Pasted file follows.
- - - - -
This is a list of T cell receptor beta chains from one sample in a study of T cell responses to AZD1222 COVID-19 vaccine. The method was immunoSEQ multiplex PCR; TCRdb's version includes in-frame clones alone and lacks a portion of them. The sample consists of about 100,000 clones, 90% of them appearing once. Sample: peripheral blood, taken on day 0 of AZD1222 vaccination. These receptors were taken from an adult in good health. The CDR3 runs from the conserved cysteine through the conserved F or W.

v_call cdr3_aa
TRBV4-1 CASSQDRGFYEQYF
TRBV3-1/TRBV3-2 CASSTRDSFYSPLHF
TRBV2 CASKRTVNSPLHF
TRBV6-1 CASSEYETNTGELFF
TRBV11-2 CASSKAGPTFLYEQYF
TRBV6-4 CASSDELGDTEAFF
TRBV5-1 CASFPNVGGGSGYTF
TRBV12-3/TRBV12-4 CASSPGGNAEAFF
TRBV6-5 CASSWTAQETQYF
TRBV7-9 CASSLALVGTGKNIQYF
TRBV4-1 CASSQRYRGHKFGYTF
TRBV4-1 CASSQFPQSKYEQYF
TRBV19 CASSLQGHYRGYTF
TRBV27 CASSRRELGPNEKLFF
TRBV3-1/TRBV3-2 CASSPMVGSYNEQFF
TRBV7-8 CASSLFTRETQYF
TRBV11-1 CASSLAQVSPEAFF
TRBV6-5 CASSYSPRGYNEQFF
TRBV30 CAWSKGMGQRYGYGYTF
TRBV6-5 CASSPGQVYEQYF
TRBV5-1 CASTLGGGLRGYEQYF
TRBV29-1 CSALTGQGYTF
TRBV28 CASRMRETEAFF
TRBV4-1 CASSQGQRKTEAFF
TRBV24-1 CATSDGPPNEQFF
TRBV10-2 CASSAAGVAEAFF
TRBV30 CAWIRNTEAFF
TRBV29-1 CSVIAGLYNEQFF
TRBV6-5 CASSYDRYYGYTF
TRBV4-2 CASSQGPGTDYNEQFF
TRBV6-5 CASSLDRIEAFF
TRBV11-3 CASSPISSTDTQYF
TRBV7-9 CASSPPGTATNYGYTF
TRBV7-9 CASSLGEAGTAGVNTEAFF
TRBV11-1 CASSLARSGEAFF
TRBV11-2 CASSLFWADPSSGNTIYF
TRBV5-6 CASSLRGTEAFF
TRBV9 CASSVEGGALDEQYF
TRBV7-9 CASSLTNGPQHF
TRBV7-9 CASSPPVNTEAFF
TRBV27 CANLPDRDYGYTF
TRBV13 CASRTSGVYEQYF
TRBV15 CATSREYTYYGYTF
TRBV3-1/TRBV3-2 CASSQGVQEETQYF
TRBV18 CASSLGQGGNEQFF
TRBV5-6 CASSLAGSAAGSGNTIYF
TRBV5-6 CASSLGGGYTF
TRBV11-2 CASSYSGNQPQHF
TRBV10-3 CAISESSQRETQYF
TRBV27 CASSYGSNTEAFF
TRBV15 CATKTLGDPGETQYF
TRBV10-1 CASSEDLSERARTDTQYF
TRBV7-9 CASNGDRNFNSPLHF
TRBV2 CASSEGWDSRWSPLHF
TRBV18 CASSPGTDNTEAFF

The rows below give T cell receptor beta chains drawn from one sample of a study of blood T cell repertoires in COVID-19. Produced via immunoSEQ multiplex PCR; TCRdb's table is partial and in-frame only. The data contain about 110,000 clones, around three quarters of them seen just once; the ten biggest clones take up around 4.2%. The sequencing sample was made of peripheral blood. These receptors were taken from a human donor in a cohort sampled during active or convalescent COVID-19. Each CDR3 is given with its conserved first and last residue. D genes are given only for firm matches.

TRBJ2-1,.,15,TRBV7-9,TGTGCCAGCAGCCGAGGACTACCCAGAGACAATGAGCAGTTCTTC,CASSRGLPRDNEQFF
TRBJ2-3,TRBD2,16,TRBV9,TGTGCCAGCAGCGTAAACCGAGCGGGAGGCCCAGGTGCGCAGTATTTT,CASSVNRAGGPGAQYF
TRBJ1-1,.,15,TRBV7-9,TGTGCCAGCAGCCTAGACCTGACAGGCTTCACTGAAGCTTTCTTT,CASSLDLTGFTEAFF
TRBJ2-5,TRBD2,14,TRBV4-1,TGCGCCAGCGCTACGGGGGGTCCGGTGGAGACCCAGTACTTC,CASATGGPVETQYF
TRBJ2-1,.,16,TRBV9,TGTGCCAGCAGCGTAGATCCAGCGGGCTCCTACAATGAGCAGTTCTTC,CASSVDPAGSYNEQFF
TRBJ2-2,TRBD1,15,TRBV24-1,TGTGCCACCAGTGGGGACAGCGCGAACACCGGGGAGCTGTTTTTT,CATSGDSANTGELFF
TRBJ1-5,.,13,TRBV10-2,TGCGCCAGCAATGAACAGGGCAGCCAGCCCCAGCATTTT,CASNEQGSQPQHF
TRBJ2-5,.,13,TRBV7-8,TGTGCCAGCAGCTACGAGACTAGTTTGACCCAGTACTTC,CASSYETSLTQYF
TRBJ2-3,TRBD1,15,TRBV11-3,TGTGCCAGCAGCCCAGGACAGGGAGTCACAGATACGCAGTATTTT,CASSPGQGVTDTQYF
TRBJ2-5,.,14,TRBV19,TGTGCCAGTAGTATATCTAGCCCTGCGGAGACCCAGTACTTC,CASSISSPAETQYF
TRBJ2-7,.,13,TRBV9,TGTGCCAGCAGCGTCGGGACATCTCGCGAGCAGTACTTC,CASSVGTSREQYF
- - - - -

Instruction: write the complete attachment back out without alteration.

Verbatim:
This is a list of T cell receptor beta chains from one sample in a study of T cell responses to AZD1222 COVID-19 vaccine. The method was immunoSEQ multiplex PCR; TCRdb's version includes in-frame clones alone and lacks a portion of them. The sample consists of about 100,000 clones, 90% of them appearing once. Sample: peripheral blood, taken on day 0 of AZD1222 vaccination. These receptors were taken from an adult in good health. The CDR3 runs from the conserved cysteine through the conserved F or W.

v_call cdr3_aa
TRBV4-1 CASSQDRGFYEQYF
TRBV3-1/TRBV3-2 CASSTRDSFYSPLHF
TRBV2 CASKRTVNSPLHF
TRBV6-1 CASSEYETNTGELFF
TRBV11-2 CASSKAGPTFLYEQYF
TRBV6-4 CASSDELGDTEAFF
TRBV5-1 CASFPNVGGGSGYTF
TRBV12-3/TRBV12-4 CASSPGGNAEAFF
TRBV6-5 CASSWTAQETQYF
TRBV7-9 CASSLALVGTGKNIQYF
TRBV4-1 CASSQRYRGHKFGYTF
TRBV4-1 CASSQFPQSKYEQYF
TRBV19 CASSLQGHYRGYTF
TRBV27 CASSRRELGPNEKLFF
TRBV3-1/TRBV3-2 CASSPMVGSYNEQFF
TRBV7-8 CASSLFTRETQYF
TRBV11-1 CASSLAQVSPEAFF
TRBV6-5 CASSYSPRGYNEQFF
TRBV30 CAWSKGMGQRYGYGYTF
TRBV6-5 CASSPGQVYEQYF
TRBV5-1 CASTLGGGLRGYEQYF
TRBV29-1 CSALTGQGYTF
TRBV28 CASRMRETEAFF
TRBV4-1 CASSQGQRKTEAFF
TRBV24-1 CATSDGPPNEQFF
TRBV10-2 CASSAAGVAEAFF
TRBV30 CAWIRNTEAFF
TRBV29-1 CSVIAGLYNEQFF
TRBV6-5 CASSYDRYYGYTF
TRBV4-2 CASSQGPGTDYNEQFF
TRBV6-5 CASSLDRIEAFF
TRBV11-3 CASSPISSTDTQYF
TRBV7-9 CASSPPGTATNYGYTF
TRBV7-9 CASSLGEAGTAGVNTEAFF
TRBV11-1 CASSLARSGEAFF
TRBV11-2 CASSLFWADPSSGNTIYF
TRBV5-6 CASSLRGTEAFF
TRBV9 CASSVEGGALDEQYF
TRBV7-9 CASSLTNGPQHF
TRBV7-9 CASSPPVNTEAFF
TRBV27 CANLPDRDYGYTF
TRBV13 CASRTSGVYEQYF
TRBV15 CATSREYTYYGYTF
TRBV3-1/TRBV3-2 CASSQGVQEETQYF
TRBV18 CASSLGQGGNEQFF
TRBV5-6 CASSLAGSAAGSGNTIYF
TRBV5-6 CASSLGGGYTF
TRBV11-2 CASSYSGNQPQHF
TRBV10-3 CAISESSQRETQYF
TRBV27 CASSYGSNTEAFF
TRBV15 CATKTLGDPGETQYF
TRBV10-1 CASSEDLSERARTDTQYF
TRBV7-9 CASNGDRNFNSPLHF
TRBV2 CASSEGWDSRWSPLHF
TRBV18 CASSPGTDNTEAFF

The rows below give T cell receptor beta chains drawn from one sample of a study of blood T cell repertoires in COVID-19. Produced via immunoSEQ multiplex PCR; TCRdb's table is partial and in-frame only. The data contain about 110,000 clones, around three quarters of them seen just once; the ten biggest clones take up around 4.2%. The sequencing sample was made of peripheral blood. These receptors were taken from a human donor in a cohort sampled during active or convalescent COVID-19. Each CDR3 is given with its conserved first and last residue. D genes are given only for firm matches.

TRBJ2-1,.,15,TRBV7-9,TGTGCCAGCAGCCGAGGACTACCCAGAGACAATGAGCAGTTCTTC,CASSRGLPRDNEQFF
TRBJ2-3,TRBD2,16,TRBV9,TGTGCCAGCAGCGTAAACCGAGCGGGAGGCCCAGGTGCGCAGTATTTT,CASSVNRAGGPGAQYF
TRBJ1-1,.,15,TRBV7-9,TGTGCCAGCAGCCTAGACCTGACAGGCTTCACTGAAGCTTTCTTT,CASSLDLTGFTEAFF
TRBJ2-5,TRBD2,14,TRBV4-1,TGCGCCAGCGCTACGGGGGGTCCGGTGGAGACCCAGTACTTC,CASATGGPVETQYF
TRBJ2-1,.,16,TRBV9,TGTGCCAGCAGCGTAGATCCAGCGGGCTCCTACAATGAGCAGTTCTTC,CASSVDPAGSYNEQFF
TRBJ2-2,TRBD1,15,TRBV24-1,TGTGCCACCAGTGGGGACAGCGCGAACACCGGGGAGCTGTTTTTT,CATSGDSANTGELFF
TRBJ1-5,.,13,TRBV10-2,TGCGCCAGCAATGAACAGGGCAGCCAGCCCCAGCATTTT,CASNEQGSQPQHF
TRBJ2-5,.,13,TRBV7-8,TGTGCCAGCAGCTACGAGACTAGTTTGACCCAGTACTTC,CASSYETSLTQYF
TRBJ2-3,TRBD1,15,TRBV11-3,TGTGCCAGCAGCCCAGGACAGGGAGTCACAGATACGCAGTATTTT,CASSPGQGVTDTQYF
TRBJ2-5,.,14,TRBV19,TGTGCCAGTAGTATATCTAGCCCTGCGGAGACCCAGTACTTC,CASSISSPAETQYF
TRBJ2-7,.,13,TRBV9,TGTGCCAGCAGCGTCGGGACATCTCGCGAGCAGTACTTC,CASSVGTSREQYF